FCC Chairman Pai’s block of broadband privacy rules is latest step in rolling back 2015’s Open Internet Order

FCC Commissioner Ajit V. Pai. Public domain.

On Friday, February 24th, a statement released by the Federal Communications Commission (FCC) indicate that FCC Chairman Ajit Pai has moved to block broadband privacy rules drafted by the previous administration and set to go into effect in early March. The action also represents a changing point of view within FCC leadership which is interested in restoring the regulatory environment surrounding Internet service providers (ISPs) which existed prior to the FCC’s Open Internet Order issued in February 2015.

Part of the official statement from the FCC reads:

“All actors in the online space should be subject to the same rules, and the federal government shouldn’t favor one set of companies over another. Therefore, [Chairman Pai] has advocated returning to a technology-neutral privacy framework for the online world and harmonizing the FCC’s privacy rules for broadband providers with the [Federal Trade Commission]’s standards for others in the digital economy. Unfortunately, one of the previous administration’s privacy rules that is scheduled to take effect on March 2 is not consistent with the FTC’s privacy standards.”

The statement goes on to state that Pai is seeking FCC commissioners to cast votes prior to March 2nd that would stay the implementation of the broadband privacy rules adopted under previous FCC Chairman Tom Wheeler. If he cannot get commissioners to vote prior to March 2nd, the rules will be stayed through an action of the Wireless Competition Bureau.

FCC commissioners voted 3-2 last October to adopt broadband privacy rules which limit the amount of data which can be collected by ISPs from their consumers. The rules created an opt-in/opt-out model in which broadband customers must intentionally opt-in to any data collection programs developed by ISPs to collect data considered by the FCC to be sensitive, including geo-location, family size, browsing history or app usage history. Pai was one of two dissenting votes in last October’s decision on the broadband privacy rules, and his dissent reflected his views on harmonizing the FCC’s privacy regime with the FTC. “For the last two decades, the United States has embraced a technology-neutral framework for online privacy… It didn’t matter whether an edge provider or ISP obtained your data… The FTC’s unified approach [to data privacy] meant that you could rest assured knowing that a single and robust regulatory approach protected your online data,” Pai’s dissent reads.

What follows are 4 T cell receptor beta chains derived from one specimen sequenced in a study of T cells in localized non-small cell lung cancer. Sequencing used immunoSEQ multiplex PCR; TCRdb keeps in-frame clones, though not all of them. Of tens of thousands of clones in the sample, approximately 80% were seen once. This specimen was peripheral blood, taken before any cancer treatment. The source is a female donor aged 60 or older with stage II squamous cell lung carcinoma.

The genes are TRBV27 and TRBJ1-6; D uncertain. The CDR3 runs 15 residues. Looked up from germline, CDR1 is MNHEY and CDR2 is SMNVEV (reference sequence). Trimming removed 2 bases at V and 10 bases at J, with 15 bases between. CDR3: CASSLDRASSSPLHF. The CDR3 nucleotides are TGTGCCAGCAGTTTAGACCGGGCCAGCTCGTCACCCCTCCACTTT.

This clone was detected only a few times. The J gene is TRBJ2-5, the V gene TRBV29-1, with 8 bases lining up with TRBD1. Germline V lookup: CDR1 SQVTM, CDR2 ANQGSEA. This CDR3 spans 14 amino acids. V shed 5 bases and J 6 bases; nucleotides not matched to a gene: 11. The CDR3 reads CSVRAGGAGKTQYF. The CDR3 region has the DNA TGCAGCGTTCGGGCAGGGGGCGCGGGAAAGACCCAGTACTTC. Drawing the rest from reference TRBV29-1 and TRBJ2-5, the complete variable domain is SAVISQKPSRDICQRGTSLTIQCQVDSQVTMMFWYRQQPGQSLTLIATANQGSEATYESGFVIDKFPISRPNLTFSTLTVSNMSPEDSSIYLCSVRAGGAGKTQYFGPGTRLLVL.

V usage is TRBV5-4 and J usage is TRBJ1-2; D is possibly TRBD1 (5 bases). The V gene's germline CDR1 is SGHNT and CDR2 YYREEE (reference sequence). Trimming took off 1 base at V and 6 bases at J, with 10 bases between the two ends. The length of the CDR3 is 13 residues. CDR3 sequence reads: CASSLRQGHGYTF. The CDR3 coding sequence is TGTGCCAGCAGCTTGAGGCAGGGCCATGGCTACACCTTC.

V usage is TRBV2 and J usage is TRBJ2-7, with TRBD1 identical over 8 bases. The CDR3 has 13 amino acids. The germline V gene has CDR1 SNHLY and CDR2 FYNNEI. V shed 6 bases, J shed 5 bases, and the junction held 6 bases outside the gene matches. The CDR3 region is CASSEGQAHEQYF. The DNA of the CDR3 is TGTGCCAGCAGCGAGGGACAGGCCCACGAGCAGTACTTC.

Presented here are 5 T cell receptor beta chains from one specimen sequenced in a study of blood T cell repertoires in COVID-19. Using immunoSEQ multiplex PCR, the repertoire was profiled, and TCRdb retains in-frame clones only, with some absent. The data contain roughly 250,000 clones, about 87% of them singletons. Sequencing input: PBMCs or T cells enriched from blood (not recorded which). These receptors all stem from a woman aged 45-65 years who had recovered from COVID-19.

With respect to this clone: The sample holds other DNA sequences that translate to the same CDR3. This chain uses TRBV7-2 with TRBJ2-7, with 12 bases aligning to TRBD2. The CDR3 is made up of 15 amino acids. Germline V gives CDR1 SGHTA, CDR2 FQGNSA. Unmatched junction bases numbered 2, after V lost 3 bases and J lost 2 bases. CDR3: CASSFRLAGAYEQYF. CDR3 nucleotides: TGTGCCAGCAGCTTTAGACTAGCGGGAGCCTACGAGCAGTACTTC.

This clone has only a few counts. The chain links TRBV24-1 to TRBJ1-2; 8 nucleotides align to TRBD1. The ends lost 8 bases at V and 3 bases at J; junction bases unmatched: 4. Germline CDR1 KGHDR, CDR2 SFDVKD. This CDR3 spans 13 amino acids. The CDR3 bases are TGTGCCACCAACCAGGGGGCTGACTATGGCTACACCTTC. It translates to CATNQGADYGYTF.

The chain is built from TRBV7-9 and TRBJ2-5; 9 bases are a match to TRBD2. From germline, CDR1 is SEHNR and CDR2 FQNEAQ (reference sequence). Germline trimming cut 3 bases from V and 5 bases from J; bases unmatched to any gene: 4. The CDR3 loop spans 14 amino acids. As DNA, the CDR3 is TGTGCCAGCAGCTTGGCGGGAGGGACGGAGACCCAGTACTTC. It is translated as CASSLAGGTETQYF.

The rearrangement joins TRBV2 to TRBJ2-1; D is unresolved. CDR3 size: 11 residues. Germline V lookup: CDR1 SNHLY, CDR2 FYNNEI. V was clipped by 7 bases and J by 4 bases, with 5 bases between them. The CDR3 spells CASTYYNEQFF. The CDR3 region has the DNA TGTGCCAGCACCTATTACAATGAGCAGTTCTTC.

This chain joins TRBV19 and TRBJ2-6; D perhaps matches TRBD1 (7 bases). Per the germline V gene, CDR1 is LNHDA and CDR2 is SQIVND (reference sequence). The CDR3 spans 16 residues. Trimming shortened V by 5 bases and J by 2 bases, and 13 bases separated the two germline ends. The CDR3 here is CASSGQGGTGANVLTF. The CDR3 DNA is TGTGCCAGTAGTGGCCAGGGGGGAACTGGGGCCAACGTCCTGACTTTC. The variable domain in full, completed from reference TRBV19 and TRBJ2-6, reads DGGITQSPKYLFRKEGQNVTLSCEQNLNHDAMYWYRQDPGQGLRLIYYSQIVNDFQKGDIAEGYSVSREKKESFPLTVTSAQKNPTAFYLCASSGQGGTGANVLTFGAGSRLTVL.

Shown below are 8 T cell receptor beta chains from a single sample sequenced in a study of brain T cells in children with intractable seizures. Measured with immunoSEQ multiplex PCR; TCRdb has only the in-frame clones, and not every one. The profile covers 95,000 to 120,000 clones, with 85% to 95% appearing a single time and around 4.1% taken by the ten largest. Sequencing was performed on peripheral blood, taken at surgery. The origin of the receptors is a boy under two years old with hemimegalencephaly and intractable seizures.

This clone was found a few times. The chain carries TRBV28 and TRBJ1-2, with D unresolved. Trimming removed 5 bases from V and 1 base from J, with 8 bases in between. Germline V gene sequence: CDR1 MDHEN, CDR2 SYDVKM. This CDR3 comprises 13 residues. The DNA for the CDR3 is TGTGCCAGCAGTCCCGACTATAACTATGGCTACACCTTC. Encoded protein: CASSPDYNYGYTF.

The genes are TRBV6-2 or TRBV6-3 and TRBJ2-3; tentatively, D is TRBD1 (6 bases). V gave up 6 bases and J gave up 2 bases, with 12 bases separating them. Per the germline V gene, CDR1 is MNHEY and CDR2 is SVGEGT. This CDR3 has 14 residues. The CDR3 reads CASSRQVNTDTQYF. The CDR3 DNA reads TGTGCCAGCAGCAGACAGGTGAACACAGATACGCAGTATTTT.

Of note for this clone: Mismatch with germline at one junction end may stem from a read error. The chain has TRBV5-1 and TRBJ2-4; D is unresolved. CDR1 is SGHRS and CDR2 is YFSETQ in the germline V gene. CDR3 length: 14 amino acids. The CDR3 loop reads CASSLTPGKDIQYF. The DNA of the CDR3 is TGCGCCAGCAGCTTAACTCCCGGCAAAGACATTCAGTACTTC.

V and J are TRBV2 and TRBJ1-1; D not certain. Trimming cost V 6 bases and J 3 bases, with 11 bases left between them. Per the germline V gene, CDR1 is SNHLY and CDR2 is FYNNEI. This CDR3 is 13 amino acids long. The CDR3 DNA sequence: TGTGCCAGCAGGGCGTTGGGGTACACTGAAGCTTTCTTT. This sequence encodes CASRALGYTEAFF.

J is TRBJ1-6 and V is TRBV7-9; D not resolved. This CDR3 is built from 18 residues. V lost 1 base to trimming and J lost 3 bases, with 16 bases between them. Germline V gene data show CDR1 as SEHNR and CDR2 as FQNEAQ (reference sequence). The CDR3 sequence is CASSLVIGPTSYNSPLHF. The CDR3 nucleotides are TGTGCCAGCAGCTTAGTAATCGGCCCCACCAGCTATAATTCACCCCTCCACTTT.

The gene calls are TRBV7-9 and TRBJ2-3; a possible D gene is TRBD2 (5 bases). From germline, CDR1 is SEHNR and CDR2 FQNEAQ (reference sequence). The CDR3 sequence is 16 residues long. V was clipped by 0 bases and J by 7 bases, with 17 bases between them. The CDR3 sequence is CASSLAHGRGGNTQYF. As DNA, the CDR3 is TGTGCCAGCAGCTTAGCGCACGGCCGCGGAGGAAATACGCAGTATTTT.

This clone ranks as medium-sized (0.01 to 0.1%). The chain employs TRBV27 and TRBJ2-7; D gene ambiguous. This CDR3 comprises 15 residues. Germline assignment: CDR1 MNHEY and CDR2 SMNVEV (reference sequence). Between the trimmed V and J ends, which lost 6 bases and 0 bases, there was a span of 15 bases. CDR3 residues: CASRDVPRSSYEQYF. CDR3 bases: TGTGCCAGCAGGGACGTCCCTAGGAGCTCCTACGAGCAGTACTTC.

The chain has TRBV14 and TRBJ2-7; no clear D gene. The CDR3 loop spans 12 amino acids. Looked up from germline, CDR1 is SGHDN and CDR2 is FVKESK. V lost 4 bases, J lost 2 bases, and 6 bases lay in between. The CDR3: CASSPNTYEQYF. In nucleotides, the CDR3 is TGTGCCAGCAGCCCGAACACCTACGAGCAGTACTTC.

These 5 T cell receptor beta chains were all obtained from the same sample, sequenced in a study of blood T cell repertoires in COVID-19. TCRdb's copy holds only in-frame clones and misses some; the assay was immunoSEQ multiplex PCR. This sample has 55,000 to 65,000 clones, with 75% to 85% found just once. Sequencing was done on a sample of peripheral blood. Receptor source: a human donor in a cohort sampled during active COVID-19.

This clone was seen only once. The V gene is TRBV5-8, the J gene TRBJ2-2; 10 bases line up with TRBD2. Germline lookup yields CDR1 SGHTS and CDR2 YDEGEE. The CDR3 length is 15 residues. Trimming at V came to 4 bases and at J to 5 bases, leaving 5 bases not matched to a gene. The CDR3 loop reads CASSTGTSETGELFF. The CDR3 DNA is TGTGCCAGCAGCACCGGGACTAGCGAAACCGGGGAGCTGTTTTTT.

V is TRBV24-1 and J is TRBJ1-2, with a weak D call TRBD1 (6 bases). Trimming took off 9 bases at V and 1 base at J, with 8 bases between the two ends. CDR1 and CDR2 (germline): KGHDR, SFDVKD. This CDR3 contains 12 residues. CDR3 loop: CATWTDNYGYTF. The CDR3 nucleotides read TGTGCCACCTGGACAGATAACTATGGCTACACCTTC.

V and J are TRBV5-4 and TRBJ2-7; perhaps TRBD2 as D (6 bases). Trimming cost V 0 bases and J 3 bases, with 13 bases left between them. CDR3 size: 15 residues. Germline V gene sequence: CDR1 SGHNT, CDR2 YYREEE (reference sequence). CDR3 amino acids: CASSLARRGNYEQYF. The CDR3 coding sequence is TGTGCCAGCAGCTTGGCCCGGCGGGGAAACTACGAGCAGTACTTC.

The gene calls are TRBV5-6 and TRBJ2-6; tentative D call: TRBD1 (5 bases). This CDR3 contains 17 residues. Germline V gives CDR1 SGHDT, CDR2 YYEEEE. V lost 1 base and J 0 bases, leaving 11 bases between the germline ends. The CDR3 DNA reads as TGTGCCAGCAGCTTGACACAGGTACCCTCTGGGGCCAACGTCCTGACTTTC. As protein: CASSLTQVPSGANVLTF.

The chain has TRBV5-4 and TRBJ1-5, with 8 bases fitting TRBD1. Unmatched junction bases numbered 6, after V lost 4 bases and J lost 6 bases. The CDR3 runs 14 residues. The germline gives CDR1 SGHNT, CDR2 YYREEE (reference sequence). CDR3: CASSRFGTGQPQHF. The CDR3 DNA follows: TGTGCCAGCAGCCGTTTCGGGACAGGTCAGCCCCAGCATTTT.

Pai’s stance on this issue makes a great deal of sense. Much of the net neutrality debate has relied on the argument that Title II common carrier reclassification is necessary because ISPs are monopolies that need to be reined in. While ISPs do often have a regional monopoly in which customers in a given area may only have one choice for a broadband Internet provider, ISPs have much smaller subscriber bases than many of the Internet properties accessed by those subscribers, including Netflix Inc. (NASDAQ:NFLX) and Facebook Inc. (NASDAQ:FB) The regional monopolies which are sometimes enjoyed by ISPs are typically created by local municipal governments and their rules regarding public utilities and FCC orders on net neutrality haven’t addressed this issue at all. In addition, Facebook’s mobile advertising revenues have been increasing rapidly thanks in no small part to the ability to target advertising based on data collected from its users. If ISPs are common carriers because they are “engaged in interstate or foreign communication by wire or radio,” which is the definition of common carriers under current U.S. telecommunications law, how is Facebook, which engages in interstate and foreign communication over the Internet, not a Title II common carrier? As he seeks to continue leveling the playing field in telecommunications, it’s looking more likely like Pai will seek to return regulatory authority of ISPs back to the FTC.


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